Writing a good job description allows you to emotionally connect with your job seeker while separating yourself from the competition, which is assumably also looking for similar applicants. Good job descriptions are not hard to write. The best job descriptions are simply a story about your company, your importance on good hires, and your common mission/goal to achieve by specific actions.
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Let’s dive into each function of the job description to help you write the best job description for your organization:
The key to a job title is not how creative or bold you can make it. Think of what your ideal applicant is typing into their favorite job board to find your job. Chances are they are not using made-up job titles or an absurd amount of punctuation marks! They are typing in the function or role they wish to seek. This should be your job title. Save the super creative, funny job titles for their business cards and Linkedin profiles.
The most influential element to millennials when deciding which company to work for is not the function of the job. It’s actually the “Why” behind the organization. Tell the story at the top of your job description. How did you start, what is it you do, and WHY you do it. Emotionally connecting with your audience immediately will help your applicant conversion rate.
Use this paragraph to discuss a day and a life in this position. What is it you’ll be doing? Be sure to share why it’s crucial and what key responsibilities they’ll be held accountable to. This is not the place to rattle off every responsibility; instead, it’s a time to briefly describe and set the tone of the importance of the role. This is also your space to sell your giving back to the employee. What training do you offer, and how you’ll help them be the best they can be?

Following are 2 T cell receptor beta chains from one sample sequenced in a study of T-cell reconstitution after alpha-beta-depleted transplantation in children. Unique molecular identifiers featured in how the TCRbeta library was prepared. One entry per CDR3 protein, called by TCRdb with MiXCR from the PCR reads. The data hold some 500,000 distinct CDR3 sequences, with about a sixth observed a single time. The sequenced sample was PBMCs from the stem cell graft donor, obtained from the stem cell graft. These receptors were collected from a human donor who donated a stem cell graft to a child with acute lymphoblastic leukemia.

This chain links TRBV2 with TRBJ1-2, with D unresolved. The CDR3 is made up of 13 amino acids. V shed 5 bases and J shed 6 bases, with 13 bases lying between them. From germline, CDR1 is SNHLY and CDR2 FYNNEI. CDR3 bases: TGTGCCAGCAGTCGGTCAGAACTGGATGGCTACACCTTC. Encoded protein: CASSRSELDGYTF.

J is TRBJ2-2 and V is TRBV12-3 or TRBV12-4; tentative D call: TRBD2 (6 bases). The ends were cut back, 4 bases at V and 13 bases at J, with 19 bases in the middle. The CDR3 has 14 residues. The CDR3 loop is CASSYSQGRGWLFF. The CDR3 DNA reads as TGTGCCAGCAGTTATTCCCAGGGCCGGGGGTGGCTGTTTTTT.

Now that you have outlined the essential functions and importance of the position, you can dive into specifics and accountability. Use bullet points to separate each responsibility or skill they’ll need. If skills are required, and some are not as important, you can separate the list into two tiers: must have and nice to have. Be clear.
Typically this area is overlooked in writing average job descriptions. However, good job descriptions pay a lot of attention to writing out specific skills, education, and work experience needed to be successful in this role. Candidates often spend a lot of time in this section to justify if they should apply or not. If you find your organization putting more weight on soft skills over exact work experience, you need to tell that story to ensure a good A-Player does not pass on applying because they were caught up on the “Must have five years experience in XYZ.”
Determine where your red lines are for experience. This is very important to be fully transparent. If you’re having difficulty with specifics, talk with your hiring managers and look at your current employees. Figure out how much experience they had when they started and what experience led them to be great at their role. They may tell you a different story about how little their previous positions prepared them for the new job.